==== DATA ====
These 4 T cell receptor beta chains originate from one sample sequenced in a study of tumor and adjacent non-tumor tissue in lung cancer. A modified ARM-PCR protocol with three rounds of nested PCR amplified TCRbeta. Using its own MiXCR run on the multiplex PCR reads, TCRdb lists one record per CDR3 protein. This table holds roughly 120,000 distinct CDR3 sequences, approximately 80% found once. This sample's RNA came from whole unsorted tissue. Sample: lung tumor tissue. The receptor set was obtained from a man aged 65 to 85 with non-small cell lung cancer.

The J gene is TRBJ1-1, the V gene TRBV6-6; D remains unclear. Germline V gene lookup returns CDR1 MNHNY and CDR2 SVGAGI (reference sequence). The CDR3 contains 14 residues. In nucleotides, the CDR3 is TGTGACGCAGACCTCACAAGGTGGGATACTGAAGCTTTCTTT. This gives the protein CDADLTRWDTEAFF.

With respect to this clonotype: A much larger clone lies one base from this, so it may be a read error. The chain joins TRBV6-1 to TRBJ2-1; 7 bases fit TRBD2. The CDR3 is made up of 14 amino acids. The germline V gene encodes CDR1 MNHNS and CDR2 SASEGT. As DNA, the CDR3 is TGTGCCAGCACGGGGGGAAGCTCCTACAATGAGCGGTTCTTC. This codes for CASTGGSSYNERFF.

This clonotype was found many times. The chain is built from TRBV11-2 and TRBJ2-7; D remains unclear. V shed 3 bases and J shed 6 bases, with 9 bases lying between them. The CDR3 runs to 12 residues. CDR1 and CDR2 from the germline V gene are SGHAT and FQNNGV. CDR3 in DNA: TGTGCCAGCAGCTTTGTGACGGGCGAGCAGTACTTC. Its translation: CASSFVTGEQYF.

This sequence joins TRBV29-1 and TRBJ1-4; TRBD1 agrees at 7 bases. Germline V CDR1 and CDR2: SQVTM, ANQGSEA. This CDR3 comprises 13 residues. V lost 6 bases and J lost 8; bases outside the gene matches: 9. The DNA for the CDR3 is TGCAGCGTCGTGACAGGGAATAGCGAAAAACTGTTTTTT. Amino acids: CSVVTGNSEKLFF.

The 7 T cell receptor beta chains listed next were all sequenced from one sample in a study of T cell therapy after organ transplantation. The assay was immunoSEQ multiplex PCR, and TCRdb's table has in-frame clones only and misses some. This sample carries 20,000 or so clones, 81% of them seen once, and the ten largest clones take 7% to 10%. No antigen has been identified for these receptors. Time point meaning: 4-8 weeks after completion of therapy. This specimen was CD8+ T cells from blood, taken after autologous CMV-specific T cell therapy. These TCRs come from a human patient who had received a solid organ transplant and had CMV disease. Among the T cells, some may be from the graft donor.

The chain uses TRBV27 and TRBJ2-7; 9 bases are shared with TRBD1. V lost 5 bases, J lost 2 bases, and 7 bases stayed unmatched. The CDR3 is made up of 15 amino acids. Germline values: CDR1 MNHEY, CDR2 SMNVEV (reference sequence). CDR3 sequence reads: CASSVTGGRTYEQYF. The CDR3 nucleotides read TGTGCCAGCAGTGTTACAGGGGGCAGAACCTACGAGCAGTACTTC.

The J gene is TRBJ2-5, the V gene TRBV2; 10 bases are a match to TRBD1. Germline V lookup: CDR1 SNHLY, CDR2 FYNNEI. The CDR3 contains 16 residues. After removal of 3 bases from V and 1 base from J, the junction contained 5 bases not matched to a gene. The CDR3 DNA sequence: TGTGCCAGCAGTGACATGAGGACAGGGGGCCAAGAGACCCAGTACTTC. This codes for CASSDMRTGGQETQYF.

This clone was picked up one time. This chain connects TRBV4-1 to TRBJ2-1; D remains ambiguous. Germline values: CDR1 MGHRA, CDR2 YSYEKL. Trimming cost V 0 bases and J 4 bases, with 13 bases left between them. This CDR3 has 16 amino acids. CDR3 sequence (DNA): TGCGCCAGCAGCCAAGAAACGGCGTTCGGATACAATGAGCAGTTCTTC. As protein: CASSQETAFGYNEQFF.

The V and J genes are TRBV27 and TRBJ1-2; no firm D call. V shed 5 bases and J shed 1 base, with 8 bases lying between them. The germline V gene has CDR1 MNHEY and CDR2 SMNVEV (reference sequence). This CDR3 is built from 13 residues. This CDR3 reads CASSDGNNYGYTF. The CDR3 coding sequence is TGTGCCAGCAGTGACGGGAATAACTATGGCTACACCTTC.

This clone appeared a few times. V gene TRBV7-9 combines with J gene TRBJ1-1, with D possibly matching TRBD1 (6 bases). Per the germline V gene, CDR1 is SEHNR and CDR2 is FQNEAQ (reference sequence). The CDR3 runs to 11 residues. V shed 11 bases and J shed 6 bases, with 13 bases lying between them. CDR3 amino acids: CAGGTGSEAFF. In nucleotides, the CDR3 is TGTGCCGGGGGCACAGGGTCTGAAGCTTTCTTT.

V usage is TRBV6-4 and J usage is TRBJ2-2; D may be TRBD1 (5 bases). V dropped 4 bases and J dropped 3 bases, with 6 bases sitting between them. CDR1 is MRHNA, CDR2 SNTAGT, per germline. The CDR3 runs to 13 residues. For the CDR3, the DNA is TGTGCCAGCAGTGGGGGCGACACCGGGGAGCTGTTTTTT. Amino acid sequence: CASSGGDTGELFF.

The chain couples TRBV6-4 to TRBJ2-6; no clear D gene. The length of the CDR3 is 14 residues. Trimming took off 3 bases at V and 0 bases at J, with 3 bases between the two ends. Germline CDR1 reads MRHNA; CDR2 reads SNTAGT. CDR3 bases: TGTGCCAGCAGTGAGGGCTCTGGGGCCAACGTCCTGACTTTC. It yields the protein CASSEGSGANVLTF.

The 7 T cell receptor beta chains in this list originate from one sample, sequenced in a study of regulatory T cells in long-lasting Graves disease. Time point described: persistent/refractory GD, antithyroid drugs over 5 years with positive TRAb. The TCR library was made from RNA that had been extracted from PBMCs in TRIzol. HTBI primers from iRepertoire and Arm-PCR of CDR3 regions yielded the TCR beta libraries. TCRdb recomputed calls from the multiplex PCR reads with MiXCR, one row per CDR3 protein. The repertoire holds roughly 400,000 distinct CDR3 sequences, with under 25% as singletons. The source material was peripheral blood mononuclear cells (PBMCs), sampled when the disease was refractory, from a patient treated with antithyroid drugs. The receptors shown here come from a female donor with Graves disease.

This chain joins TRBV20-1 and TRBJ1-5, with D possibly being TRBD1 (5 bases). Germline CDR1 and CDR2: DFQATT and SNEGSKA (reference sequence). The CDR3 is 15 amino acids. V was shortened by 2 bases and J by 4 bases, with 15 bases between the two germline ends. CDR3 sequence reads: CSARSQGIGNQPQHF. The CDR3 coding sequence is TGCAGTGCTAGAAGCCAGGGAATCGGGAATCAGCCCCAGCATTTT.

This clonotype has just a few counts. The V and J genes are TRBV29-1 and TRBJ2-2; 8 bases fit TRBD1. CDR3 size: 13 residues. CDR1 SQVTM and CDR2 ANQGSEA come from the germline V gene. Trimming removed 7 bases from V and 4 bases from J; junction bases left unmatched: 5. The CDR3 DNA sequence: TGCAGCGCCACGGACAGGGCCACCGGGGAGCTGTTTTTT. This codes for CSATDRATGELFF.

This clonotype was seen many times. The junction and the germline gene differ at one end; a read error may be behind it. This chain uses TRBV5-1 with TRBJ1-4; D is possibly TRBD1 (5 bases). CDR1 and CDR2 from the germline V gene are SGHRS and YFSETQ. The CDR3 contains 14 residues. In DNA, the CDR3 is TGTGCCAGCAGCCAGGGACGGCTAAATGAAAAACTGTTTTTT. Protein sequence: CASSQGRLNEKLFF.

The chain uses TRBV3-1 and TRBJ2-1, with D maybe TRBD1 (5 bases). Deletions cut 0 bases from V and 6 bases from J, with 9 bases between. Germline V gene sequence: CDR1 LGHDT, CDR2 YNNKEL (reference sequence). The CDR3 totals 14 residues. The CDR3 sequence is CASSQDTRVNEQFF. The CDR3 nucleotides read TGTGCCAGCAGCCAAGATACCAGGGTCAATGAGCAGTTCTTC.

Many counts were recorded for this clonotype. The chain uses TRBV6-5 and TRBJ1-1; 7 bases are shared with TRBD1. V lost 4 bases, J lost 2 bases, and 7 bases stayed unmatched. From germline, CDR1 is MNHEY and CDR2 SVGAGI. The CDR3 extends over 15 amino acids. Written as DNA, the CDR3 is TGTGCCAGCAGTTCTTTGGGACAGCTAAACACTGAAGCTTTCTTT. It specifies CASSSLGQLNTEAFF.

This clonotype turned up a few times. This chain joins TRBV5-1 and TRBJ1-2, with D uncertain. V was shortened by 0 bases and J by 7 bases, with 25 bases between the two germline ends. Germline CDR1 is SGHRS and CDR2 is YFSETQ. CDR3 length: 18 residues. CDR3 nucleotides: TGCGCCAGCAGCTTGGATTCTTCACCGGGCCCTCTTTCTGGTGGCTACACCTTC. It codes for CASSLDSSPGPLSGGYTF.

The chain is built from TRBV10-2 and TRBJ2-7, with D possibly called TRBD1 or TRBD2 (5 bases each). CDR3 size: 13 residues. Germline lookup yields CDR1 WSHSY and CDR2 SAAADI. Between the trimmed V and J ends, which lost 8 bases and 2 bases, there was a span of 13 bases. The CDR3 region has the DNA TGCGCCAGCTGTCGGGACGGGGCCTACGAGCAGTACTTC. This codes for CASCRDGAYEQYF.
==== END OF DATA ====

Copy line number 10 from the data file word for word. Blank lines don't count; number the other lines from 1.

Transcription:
The V and J genes are TRBV27 and TRBJ1-2; no firm D call. V shed 5 bases and J shed 1 base, with 8 bases lying between them. The germline V gene has CDR1 MNHEY and CDR2 SMNVEV (reference sequence). This CDR3 is built from 13 residues. This CDR3 reads CASSDGNNYGYTF. The CDR3 coding sequence is TGTGCCAGCAGTGACGGGAATAACTATGGCTACACCTTC.